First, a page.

Bored, Trapped in Your Job?
5 Signs It's Time to Move On
When you landed that new job, the world looked great. Now it's been a while, and one of your worst fears has come true -- you're unhappy in your job. When you're spending at least five days a week at work, it makes sense that you'd want to like what you're doing. But there are times when you're in a position or company that doesn't work for you.
If you're unhappy with your job -- and everybody around you probably already knows it -- it might be time for a career transition. Results from an Experience.com survey provide some insight into making the change. According to the survey, the top signal that it's time to transition to a new job is not the boss yelling at you. In fact, the number-one warning sign is:
* Your job has become boring. Most people are not in it just for the money. On the contrary, they're looking for something that gives them the chance to make a difference. If, in fact, you're finding a lack of intellectual stimulation and challenge, you have lots of company -- nearly 30 percent of respondents cited this as their biggest indicator it's time to leave a job.
* Another warning signal to workers that it may be time to make a transition is the lack of growth opportunities. If you're in a dead end job, with no place to move (unless a lot of people grow old and retire), you're in trouble. Twenty-two percent of respondents felt trapped in a position with little room for career progression.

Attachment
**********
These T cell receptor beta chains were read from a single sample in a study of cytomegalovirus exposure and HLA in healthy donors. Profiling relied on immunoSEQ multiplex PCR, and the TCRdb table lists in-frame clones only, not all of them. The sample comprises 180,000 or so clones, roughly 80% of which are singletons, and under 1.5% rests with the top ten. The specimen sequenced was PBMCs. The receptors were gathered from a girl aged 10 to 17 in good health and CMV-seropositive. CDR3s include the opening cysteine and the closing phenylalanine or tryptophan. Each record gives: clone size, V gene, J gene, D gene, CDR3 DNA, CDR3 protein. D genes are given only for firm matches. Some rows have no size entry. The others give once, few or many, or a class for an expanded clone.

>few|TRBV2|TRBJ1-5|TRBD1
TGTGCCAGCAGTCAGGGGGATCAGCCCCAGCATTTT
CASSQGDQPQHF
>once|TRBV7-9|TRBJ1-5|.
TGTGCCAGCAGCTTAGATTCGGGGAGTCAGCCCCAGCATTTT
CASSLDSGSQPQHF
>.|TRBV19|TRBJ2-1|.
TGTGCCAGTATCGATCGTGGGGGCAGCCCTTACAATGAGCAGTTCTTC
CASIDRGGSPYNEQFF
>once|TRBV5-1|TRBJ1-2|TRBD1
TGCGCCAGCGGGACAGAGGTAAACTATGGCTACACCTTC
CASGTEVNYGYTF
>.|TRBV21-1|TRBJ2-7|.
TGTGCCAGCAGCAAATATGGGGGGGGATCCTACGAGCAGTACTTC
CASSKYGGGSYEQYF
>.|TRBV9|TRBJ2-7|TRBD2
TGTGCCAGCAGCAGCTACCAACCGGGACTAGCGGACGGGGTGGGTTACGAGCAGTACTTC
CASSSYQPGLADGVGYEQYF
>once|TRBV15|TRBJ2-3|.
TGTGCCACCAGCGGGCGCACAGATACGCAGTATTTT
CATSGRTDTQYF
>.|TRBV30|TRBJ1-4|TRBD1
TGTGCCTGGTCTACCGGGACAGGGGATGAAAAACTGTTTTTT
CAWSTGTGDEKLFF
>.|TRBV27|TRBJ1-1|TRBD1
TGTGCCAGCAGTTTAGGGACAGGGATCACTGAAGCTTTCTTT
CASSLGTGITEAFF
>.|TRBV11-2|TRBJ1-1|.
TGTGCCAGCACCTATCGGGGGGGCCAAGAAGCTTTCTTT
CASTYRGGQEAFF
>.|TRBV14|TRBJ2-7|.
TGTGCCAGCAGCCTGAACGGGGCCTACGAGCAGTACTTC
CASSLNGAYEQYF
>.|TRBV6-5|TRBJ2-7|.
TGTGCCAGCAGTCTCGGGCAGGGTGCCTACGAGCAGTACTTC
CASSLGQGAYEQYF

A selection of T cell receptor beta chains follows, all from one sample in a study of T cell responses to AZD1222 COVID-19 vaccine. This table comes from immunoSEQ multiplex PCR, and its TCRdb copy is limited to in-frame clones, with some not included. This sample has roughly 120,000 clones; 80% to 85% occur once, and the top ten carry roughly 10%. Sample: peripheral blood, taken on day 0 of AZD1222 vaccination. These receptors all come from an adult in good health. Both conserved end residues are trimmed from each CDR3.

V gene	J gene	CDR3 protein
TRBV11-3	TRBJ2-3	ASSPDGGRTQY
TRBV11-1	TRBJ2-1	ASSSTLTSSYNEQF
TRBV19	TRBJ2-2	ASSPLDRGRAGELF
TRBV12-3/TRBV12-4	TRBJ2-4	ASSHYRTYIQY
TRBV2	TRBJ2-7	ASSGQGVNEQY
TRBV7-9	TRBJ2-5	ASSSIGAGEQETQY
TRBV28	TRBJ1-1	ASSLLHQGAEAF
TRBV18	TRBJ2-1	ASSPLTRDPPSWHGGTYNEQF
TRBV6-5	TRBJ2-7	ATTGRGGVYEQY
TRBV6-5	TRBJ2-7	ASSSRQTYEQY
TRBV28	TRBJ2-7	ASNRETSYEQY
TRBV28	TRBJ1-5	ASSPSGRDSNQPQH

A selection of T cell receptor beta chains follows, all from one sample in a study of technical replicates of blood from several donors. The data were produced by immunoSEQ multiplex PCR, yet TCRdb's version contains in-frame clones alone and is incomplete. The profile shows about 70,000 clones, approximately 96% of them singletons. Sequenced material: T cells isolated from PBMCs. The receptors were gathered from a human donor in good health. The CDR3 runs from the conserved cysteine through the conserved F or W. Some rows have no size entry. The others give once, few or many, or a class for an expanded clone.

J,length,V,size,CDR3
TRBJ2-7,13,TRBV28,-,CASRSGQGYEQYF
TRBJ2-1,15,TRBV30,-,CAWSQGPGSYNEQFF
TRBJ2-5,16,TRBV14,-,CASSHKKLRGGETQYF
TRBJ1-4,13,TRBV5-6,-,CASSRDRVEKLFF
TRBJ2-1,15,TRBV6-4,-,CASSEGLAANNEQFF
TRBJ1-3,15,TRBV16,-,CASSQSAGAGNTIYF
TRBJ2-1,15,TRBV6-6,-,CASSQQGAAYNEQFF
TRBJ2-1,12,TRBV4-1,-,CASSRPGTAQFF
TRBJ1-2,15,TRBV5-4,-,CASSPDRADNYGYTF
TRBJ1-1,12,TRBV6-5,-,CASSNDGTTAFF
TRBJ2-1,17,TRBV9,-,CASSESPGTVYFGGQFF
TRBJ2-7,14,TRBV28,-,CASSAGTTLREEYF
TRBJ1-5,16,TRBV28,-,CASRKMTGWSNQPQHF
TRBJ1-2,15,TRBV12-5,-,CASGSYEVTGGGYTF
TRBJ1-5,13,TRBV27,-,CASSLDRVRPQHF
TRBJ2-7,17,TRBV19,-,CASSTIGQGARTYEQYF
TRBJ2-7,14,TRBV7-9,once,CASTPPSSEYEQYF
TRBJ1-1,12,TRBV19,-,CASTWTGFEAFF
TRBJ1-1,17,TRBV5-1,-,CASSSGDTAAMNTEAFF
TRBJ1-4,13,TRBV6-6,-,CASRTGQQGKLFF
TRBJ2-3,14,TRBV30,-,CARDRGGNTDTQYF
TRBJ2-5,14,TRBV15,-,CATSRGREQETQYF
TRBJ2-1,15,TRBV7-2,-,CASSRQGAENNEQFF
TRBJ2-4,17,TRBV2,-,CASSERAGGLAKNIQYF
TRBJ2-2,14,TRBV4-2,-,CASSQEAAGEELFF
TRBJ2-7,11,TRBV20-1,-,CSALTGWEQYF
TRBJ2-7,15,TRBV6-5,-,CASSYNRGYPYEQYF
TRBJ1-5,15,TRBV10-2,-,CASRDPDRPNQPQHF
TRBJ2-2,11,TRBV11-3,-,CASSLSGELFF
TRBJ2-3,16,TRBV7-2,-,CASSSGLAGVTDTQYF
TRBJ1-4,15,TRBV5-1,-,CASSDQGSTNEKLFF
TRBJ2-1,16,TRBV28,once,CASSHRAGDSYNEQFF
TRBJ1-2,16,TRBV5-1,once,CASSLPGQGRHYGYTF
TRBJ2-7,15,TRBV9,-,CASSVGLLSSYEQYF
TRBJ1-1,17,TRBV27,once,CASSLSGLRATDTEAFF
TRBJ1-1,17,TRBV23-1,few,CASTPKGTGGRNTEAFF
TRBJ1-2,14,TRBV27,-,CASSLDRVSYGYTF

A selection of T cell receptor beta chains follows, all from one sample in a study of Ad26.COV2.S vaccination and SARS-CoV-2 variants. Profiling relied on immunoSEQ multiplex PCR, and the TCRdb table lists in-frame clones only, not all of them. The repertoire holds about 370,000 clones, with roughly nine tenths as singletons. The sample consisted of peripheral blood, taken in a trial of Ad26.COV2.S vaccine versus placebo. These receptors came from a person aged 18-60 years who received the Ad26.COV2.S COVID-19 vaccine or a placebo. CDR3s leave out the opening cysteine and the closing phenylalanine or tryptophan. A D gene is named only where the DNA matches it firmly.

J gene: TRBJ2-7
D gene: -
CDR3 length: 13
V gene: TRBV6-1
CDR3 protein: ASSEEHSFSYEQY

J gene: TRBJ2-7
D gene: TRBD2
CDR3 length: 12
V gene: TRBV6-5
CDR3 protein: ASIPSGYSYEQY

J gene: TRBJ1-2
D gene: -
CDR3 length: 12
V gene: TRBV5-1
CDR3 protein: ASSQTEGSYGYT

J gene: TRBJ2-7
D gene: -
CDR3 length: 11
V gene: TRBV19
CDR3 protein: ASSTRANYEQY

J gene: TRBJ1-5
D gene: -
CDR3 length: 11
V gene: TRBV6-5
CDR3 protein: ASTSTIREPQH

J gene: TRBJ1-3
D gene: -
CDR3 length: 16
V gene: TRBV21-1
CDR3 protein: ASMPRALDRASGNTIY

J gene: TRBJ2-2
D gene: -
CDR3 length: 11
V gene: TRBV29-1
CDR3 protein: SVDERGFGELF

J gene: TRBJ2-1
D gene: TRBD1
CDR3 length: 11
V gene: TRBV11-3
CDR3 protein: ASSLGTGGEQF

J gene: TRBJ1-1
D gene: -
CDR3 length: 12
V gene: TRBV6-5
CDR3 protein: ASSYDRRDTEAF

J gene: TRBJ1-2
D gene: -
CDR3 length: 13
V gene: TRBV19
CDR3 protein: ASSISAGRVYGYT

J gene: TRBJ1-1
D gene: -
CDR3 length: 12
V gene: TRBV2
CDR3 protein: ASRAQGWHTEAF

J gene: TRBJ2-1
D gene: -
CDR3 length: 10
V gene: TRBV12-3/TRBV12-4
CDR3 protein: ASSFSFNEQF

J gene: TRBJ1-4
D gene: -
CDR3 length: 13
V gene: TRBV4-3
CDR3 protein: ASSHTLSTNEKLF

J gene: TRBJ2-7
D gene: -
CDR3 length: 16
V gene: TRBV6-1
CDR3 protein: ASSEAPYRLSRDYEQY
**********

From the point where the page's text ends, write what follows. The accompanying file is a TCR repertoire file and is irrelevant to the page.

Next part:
* Others felt they were receiving inadequate pay or benefits. It may not all be about money, but some of it certainly is. Do you feel underpaid? Do you have lousy (or no) benefits? Seventeen percent of employees feel the economic pinch, and when that happens, may have to decide whether their job is really worth it.
* Work friends are very important. If your relationships with co-workers have gone bad, that's a definite sign that it's time to move on. Seventeen percent of those surveyed agreed -- if you're not getting along, you're going to feel like you're suffocating.
* Lack of investment in the company's goals/mission. This is more than just a self-esteem thing, but was mentioned by 13% of the respondents as a key factor indicating a career change. You need to be part of the big picture, or you're not in the picture at all.
Once you encounter the warning signs that it might be time to make a career transition, how long do you wait before you leave?
Most people (52%) said they would wait at least a year to see if it improved. Others were not as patient and hopeful. Thirty-two percent of respondents said they would quit as soon as they found another job, while 16% reported they would stay no longer than six months.
"When you clearly communicate you are under-challenged, wait a few months to see if your superior responds, and if not, it's time to take your knowledge and expertise to a company that will let you grow," one respondent said.
Copyright 2008, Experience, Inc.